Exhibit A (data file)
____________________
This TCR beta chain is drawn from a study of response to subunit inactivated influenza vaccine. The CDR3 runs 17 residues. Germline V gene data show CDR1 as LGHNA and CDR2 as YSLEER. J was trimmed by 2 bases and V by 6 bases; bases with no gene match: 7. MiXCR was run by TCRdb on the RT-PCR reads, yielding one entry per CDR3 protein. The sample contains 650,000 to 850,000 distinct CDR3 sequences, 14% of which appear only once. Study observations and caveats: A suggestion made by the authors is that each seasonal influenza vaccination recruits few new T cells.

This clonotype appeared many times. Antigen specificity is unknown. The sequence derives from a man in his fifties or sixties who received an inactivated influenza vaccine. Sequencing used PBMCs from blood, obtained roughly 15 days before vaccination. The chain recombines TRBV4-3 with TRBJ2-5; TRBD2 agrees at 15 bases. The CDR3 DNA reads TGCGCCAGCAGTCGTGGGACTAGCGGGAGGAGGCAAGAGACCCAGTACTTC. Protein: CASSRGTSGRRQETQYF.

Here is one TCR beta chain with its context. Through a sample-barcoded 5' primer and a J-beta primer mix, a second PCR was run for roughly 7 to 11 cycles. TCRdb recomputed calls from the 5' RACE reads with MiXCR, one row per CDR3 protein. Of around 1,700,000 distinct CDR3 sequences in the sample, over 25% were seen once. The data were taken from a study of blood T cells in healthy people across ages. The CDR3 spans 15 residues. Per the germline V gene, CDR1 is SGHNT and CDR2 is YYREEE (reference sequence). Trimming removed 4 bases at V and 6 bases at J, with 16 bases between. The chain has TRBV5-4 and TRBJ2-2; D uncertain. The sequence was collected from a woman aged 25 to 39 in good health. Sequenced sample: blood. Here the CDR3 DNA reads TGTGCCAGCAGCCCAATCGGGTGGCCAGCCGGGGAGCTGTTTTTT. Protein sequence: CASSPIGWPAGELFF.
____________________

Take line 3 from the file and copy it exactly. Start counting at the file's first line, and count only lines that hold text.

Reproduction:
Here is one TCR beta chain with its context. Through a sample-barcoded 5' primer and a J-beta primer mix, a second PCR was run for roughly 7 to 11 cycles. TCRdb recomputed calls from the 5' RACE reads with MiXCR, one row per CDR3 protein. Of around 1,700,000 distinct CDR3 sequences in the sample, over 25% were seen once. The data were taken from a study of blood T cells in healthy people across ages. The CDR3 spans 15 residues. Per the germline V gene, CDR1 is SGHNT and CDR2 is YYREEE (reference sequence). Trimming removed 4 bases at V and 6 bases at J, with 16 bases between. The chain has TRBV5-4 and TRBJ2-2; D uncertain. The sequence was collected from a woman aged 25 to 39 in good health. Sequenced sample: blood. Here the CDR3 DNA reads TGTGCCAGCAGCCCAATCGGGTGGCCAGCCGGGGAGCTGTTTTTT. Protein sequence: CASSPIGWPAGELFF.